28, 2003) and accompanying Issues and Decision Memorandum at Comment 
11. The Department valued water using data from the Maharashtra 
Industrial Development Corporation (https://www.midindia.orgwww.midcindia.org) since it includes a wide range of 
industrial water tariffs. This source provides 386 industrial water 
rates within the Maharashtra province from April 2009 through June 
2009, of which 193 were for the ``inside industrial areas'' usage 
category and the other 193 were for the ``outside industrial areas'' 
usage category. Because the data are contemporaneous with the POI, we 
are not adjusting the average value for inflation.
    We valued natural gas using April through June 2002 data from the 
Gas Authority of India Ltd. (``GAIL''). Since the rates are not 
contemporaneous with the POI, we inflated the values using the WPI. See 
Surrogate Values Memo.
    We valued truck freight expenses using a per-unit average rate 
calculated from data on the infobanc Web site: https://www.infobanc.com/logistics/logtruck.htm. The logistics section of this Web site contains 
inland freight truck rates between many large Indian cities. Since this 
value is not contemporaneous with the POI, we inflated the rate using 
WPI.
    We continued our recent practice to value brokerage and handling 
using a simple average of the brokerage and handling costs that were 
reported in public submissions that were filed in three antidumping 
duty cases. Specifically, we averaged the public brokerage and handling 
expenses reported by Navneet Publications (India) Ltd. in the 2007-2008 
administrative review of certain lined paper products from India, Essar 
Steel Limited in the 2006-2007 antidumping duty administrative review 
of hot-rolled carbon steel flat products from India, and Himalaya 
International Ltd. in the 2005-2006 administrative review of certain 
preserved mushrooms from India. See Surrogate Values Memo. Since the 
resulting value is not

[[Page 11854]]

contemporaneous with the POI, we inflated the rate using the WPI.
    To value factory overhead, selling, general, and administrative 
(``SG&A'') expenses, and profit, the Department used the audited 
financial statements of Maithan Ceramic Limited and Raasi Refractories 
Limited. We note that both financial statements are contemporaneous to 
the POI, and both companies produce the merchandise under 
consideration.
    We made currency conversions into U.S. dollars, in accordance with 
section 773A(a) of the Act, based on the exchange rates in effect on 
the dates of the U.S. sales as certified by the Federal Reserve Bank.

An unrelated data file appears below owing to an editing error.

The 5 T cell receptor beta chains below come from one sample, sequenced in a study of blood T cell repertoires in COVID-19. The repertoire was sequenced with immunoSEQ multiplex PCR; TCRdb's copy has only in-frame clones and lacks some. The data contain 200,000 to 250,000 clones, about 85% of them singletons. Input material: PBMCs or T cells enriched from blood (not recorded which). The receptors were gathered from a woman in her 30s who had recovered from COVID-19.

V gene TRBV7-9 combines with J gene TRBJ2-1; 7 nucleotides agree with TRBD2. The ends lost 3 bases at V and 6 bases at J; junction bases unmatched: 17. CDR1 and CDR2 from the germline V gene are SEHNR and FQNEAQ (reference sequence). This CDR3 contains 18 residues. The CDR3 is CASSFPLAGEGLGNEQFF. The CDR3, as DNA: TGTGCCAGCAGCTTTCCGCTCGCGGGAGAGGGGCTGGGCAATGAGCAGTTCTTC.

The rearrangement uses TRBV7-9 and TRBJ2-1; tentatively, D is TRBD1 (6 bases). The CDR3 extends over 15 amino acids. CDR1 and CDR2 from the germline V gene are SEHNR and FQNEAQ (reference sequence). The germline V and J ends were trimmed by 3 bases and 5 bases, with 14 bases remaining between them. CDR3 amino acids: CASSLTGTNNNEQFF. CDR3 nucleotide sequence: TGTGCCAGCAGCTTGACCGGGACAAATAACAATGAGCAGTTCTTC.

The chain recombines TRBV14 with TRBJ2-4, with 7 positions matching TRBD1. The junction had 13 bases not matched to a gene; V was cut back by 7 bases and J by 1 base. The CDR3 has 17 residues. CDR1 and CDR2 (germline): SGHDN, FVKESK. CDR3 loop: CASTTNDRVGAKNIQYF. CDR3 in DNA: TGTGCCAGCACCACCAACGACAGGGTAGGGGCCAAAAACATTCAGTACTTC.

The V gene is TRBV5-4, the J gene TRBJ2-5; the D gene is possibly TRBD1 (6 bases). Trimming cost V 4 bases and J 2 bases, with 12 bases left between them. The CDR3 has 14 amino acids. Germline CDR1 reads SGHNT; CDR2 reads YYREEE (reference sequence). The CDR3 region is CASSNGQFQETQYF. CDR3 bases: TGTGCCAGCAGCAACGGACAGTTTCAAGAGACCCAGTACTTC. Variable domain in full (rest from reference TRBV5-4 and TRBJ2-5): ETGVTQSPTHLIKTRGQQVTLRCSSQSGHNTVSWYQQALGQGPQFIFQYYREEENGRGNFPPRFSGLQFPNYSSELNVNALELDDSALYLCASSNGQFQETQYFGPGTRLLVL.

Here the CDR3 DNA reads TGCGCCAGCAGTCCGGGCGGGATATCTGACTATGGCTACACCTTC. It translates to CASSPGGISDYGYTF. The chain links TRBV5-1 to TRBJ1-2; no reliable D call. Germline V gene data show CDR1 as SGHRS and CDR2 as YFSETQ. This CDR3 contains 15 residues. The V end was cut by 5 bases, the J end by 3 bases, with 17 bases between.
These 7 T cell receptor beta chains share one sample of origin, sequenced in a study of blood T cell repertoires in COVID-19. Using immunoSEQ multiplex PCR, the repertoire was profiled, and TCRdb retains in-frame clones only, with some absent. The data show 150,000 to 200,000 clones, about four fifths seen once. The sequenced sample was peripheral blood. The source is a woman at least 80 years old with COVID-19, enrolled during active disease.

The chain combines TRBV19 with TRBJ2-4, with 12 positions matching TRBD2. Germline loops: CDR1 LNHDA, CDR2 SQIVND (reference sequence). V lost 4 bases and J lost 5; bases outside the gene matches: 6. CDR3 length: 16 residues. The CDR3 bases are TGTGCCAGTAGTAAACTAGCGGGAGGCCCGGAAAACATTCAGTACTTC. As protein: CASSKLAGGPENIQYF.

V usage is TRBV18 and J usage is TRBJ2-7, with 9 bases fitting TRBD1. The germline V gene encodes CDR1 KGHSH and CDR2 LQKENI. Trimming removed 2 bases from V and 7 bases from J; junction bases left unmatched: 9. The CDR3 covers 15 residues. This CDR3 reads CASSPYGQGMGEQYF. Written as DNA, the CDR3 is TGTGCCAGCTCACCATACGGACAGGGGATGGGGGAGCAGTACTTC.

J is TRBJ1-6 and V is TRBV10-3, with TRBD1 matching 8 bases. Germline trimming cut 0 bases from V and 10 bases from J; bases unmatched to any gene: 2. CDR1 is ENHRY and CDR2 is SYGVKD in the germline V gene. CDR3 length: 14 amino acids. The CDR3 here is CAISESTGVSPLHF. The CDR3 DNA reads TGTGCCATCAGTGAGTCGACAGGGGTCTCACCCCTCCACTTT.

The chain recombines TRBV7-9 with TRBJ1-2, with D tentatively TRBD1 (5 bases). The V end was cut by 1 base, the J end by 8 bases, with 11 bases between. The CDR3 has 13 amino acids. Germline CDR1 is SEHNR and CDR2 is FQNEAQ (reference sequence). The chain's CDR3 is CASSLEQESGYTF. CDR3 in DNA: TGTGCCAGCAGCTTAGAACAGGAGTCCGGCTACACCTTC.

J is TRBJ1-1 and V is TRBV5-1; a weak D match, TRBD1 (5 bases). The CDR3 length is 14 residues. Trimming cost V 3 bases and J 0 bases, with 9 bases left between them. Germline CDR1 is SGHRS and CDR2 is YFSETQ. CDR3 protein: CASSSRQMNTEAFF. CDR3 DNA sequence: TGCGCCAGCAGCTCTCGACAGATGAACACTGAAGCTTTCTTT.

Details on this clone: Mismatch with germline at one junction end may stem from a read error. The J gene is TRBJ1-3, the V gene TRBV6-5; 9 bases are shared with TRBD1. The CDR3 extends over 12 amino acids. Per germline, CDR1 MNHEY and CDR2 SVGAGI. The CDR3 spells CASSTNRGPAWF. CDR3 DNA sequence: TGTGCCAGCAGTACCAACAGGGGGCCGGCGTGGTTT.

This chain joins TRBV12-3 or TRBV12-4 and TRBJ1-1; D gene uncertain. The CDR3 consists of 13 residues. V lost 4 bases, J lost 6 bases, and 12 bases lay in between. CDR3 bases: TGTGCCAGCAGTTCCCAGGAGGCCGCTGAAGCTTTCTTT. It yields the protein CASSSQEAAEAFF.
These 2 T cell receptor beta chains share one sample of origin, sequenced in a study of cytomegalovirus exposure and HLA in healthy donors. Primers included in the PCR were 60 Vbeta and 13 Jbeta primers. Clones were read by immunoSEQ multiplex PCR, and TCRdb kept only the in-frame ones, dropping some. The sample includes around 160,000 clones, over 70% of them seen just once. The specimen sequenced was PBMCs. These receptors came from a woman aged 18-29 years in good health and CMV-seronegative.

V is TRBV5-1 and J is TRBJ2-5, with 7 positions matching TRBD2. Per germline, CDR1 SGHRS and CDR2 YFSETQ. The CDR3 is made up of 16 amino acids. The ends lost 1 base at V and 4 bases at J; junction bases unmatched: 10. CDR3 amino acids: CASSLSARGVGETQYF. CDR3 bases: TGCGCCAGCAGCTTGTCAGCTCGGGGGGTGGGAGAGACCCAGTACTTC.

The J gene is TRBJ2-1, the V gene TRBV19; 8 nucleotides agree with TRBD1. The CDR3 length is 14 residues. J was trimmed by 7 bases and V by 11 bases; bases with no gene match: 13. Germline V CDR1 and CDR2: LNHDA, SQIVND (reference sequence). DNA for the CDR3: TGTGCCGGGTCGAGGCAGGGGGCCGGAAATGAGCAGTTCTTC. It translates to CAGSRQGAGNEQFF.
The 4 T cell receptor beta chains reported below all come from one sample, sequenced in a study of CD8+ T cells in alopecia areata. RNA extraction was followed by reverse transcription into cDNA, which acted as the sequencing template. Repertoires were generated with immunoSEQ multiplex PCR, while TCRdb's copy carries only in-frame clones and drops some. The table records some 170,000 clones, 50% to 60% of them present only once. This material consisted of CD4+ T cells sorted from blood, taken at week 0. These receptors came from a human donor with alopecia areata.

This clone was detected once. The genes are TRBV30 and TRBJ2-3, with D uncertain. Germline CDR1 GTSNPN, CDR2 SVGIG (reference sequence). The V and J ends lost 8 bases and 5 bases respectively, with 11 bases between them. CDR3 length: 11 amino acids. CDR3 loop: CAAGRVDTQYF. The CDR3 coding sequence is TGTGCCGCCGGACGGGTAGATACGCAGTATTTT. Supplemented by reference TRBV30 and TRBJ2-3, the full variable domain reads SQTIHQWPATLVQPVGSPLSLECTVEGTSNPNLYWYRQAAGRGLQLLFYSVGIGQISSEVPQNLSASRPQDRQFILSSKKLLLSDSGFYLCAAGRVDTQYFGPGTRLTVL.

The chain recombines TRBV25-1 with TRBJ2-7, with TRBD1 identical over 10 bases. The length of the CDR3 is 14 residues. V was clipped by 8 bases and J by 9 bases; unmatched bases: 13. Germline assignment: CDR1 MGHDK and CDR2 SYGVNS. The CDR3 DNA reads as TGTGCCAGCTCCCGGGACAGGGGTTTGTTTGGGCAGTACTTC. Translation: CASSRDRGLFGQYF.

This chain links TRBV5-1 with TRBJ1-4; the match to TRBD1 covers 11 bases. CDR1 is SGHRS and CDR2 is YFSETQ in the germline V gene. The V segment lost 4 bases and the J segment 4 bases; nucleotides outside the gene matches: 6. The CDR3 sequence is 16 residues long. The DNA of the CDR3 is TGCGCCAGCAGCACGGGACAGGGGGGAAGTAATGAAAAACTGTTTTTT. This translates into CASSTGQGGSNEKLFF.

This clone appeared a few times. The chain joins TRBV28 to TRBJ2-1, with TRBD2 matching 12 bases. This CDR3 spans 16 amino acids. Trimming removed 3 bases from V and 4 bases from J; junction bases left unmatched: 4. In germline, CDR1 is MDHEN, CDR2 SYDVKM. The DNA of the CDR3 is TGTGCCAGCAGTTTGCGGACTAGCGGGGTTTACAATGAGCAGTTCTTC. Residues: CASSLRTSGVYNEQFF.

Verification

    As provided in section 782(i)(1) of the Act, we intend to verify 
the information upon which we will rely in making our final 
determination.

Combination Rates

    In the Initiation, the Department stated that it would calculate 
combination rates for certain respondents that are eligible for a 
separate rate in this investigation. See Initiation at 42857. This 
practice is described in the Policy Bulletin.

Preliminary Determination

    Preliminary weighted-average dumping margins are as follows:

------------------------------------------------------------------------
                                                             Weighted-
            Exporter                     Producer         average margin
------------------------------------------------------------------------
RHI Refractories Liaoning Co.,   RHI Refractories                 304.67
 Ltd.                             Liaoning Co., Ltd.
Liaoning Mayerton Refractories   Liaoning Mayerton                132.74
 Co., Ltd.                        Refractories Co., Ltd.
Dalian Mayerton Refractories     Dalian Mayerton                  132.74
 Co., Ltd.                        Refractories Co., Ltd.
Dashiqiao City Guancheng         Dashiqiao City                   218.71
 Refractor Co., Ltd.              Guancheng Refractor
                                  Co., Ltd.
Fengchi Imp. And Exp. Co., Ltd   Fengchi Refractories             218.71
 Of Haicheng City.                Co., of Haicheng City.
Jiangsu Sujia Group New          Jiangsu Sujia Group New          218.71
 Materials Co. Ltd.               Materials Co. Ltd.
Liaoning Fucheng Refractories    Liaoning Fucheng                 218.71
 Group Co., Ltd.                  Refractories Group
                                  Co., Ltd.
Liaoning Fucheng Special         Liaoning Fucheng                 218.71
 Refractory Co., Ltd.             Special Refractory
                                  Co., Ltd.
Liaoning Jiayi Metals &          Liaoning Jiayi Metals &          218.71